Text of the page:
public class RateSkillService extends AbstractAPIHandler implements APIHandler {
    private static final long serialVersionUID =7947060716231250102L;
    @Override
    public BaseUserRole getMinimalBaseUserRole() {
        return BaseUserRole.ANONYMOUS;
    }

    @Override
    public JSONObject getDefaultPermissions(BaseUserRole baseUserRole) {
        return null;
    }

    @Override
    public String getAPIPath() {
        return "/cms/rateSkill.json";
    }

}

The getMinimalBaseRole method tells the minimum Userrole required to access this servlet it can also be ADMIN, USER. In our case it is Anonymous. A User need not to log in to access this endpoint. The getAPIPath() methods sets the API endpoint path, it gets appended to base path which is 127.0.0.1:4000/cms/rateSkill.json for local host .

Next we will implement serviceImpl method

  @Override
    public ServiceResponse serviceImpl(Query call, HttpServletResponse response, Authorization rights, final JsonObjectWithDefault permissions) {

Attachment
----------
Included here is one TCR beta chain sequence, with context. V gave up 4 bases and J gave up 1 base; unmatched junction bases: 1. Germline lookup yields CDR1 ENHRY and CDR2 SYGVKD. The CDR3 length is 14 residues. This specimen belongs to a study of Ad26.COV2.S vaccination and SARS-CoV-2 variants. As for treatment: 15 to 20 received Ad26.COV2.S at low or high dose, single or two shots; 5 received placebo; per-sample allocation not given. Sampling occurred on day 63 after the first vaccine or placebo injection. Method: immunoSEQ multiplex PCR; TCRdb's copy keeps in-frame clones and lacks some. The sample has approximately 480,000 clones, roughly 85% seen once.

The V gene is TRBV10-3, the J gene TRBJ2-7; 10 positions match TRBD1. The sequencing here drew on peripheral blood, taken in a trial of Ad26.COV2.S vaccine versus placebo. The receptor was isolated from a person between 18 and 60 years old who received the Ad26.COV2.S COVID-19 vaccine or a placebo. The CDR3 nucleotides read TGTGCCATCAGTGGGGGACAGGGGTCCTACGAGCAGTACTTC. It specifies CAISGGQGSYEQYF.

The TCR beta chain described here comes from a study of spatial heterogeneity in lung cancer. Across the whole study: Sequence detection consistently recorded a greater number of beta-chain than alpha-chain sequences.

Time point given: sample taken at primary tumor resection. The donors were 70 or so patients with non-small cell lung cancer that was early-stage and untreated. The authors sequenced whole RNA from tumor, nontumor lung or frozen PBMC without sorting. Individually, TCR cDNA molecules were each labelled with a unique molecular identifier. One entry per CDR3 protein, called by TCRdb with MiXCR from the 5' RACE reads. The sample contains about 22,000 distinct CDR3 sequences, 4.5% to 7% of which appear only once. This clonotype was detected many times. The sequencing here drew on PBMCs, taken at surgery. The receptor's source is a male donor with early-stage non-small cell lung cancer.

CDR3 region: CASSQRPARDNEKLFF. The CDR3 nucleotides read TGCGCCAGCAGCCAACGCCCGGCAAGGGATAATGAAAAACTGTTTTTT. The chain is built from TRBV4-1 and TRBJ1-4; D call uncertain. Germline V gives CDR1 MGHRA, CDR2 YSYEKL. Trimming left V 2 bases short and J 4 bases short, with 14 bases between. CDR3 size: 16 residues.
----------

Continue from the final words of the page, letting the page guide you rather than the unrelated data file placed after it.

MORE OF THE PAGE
String model_name = call.get("model", "general");
        File model = new File(DAO.model_watch_dir, model_name);
        String group_name = call.get("group", "knowledge");
        File group = new File(model, group_name);
        String language_name = call.get("language", "en");
        File language = new File(group, language_name);
        String skill_name = call.get("skill", null);
        File skill = new File(language, skill_name + ".txt");
        String skill_rate = call.get("rating", null);

        JSONObject result = new JSONObject();
        result.put("accepted", false);
        if (!skill.exists()) {
            result.put("message", "skill does not exist");
            return new ServiceResponse(result);

        }
        JsonTray skillRating = DAO.skillRating;
        JSONObject modelName = new JSONObject();
        JSONObject groupName = new JSONObject();
        JSONObject languageName = new JSONObject();